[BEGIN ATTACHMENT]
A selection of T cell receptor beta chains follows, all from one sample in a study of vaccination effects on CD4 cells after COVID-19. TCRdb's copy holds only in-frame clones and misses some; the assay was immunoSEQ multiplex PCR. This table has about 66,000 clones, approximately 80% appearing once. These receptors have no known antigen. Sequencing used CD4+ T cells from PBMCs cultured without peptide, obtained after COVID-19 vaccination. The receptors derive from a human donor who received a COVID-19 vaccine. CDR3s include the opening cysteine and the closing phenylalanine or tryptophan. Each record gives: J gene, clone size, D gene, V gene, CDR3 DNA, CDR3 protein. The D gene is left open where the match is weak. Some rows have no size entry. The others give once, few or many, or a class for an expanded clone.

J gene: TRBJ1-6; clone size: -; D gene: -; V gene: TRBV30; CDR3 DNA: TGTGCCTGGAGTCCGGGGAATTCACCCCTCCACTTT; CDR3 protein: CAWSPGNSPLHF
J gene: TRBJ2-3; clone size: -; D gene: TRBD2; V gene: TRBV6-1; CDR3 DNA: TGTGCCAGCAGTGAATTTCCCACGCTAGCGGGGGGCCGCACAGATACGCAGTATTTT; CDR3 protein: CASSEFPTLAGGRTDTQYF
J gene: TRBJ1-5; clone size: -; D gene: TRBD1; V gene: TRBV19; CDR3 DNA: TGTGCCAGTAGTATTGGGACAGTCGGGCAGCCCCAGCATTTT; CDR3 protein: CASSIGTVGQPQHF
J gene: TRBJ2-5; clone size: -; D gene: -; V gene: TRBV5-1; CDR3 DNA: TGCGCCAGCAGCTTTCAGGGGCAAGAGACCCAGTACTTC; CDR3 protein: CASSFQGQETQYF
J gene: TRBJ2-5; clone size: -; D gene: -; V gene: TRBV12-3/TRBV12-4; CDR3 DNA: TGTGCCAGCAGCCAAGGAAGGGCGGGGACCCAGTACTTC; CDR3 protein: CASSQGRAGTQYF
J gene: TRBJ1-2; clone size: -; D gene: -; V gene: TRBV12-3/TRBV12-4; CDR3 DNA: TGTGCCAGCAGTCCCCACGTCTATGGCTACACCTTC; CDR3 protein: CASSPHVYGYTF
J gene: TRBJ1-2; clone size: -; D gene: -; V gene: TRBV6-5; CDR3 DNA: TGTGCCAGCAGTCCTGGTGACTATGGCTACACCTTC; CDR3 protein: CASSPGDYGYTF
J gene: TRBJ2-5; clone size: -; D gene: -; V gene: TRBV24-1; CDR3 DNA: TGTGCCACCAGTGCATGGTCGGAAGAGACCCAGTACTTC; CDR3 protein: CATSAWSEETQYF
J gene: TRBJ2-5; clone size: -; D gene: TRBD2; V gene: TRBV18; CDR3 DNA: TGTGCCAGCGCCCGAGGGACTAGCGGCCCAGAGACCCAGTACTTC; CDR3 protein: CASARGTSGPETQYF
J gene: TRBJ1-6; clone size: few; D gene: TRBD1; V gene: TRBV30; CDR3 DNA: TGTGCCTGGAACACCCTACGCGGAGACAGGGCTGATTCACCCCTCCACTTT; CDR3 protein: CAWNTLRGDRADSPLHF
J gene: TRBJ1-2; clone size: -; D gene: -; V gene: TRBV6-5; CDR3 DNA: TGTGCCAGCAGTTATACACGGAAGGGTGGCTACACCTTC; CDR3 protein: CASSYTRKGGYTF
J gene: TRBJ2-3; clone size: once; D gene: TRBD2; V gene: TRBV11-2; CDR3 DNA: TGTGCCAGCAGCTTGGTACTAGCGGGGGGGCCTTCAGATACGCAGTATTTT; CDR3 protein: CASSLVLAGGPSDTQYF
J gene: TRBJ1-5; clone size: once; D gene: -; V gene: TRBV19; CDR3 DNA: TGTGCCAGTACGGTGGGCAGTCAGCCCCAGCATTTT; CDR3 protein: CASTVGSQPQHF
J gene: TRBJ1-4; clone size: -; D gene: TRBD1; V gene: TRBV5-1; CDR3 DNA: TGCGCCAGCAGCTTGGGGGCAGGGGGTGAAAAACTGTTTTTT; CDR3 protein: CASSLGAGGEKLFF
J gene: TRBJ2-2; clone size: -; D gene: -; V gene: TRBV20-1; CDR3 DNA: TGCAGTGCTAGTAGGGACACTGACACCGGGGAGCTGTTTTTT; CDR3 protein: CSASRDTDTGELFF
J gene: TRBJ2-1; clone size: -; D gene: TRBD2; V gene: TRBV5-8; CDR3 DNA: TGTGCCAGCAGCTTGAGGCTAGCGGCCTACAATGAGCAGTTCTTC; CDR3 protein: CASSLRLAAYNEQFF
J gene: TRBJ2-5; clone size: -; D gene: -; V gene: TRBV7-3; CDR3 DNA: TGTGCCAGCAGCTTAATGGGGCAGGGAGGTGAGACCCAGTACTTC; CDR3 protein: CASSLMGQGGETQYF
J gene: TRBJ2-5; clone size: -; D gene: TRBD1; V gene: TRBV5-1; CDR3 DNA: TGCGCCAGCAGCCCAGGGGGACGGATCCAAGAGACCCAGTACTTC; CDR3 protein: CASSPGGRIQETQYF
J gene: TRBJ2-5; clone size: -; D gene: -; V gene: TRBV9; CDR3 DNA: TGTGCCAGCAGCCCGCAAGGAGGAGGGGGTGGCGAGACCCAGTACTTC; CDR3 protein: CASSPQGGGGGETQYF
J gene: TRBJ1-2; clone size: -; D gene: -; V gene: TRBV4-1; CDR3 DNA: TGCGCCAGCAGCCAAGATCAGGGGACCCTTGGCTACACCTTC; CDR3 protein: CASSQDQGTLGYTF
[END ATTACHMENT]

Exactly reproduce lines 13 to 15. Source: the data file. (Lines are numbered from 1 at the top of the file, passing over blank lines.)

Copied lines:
J gene: TRBJ2-3; clone size: once; D gene: TRBD2; V gene: TRBV11-2; CDR3 DNA: TGTGCCAGCAGCTTGGTACTAGCGGGGGGGCCTTCAGATACGCAGTATTTT; CDR3 protein: CASSLVLAGGPSDTQYF
J gene: TRBJ1-5; clone size: once; D gene: -; V gene: TRBV19; CDR3 DNA: TGTGCCAGTACGGTGGGCAGTCAGCCCCAGCATTTT; CDR3 protein: CASTVGSQPQHF
J gene: TRBJ1-4; clone size: -; D gene: TRBD1; V gene: TRBV5-1; CDR3 DNA: TGCGCCAGCAGCTTGGGGGCAGGGGGTGAAAAACTGTTTTTT; CDR3 protein: CASSLGAGGEKLFF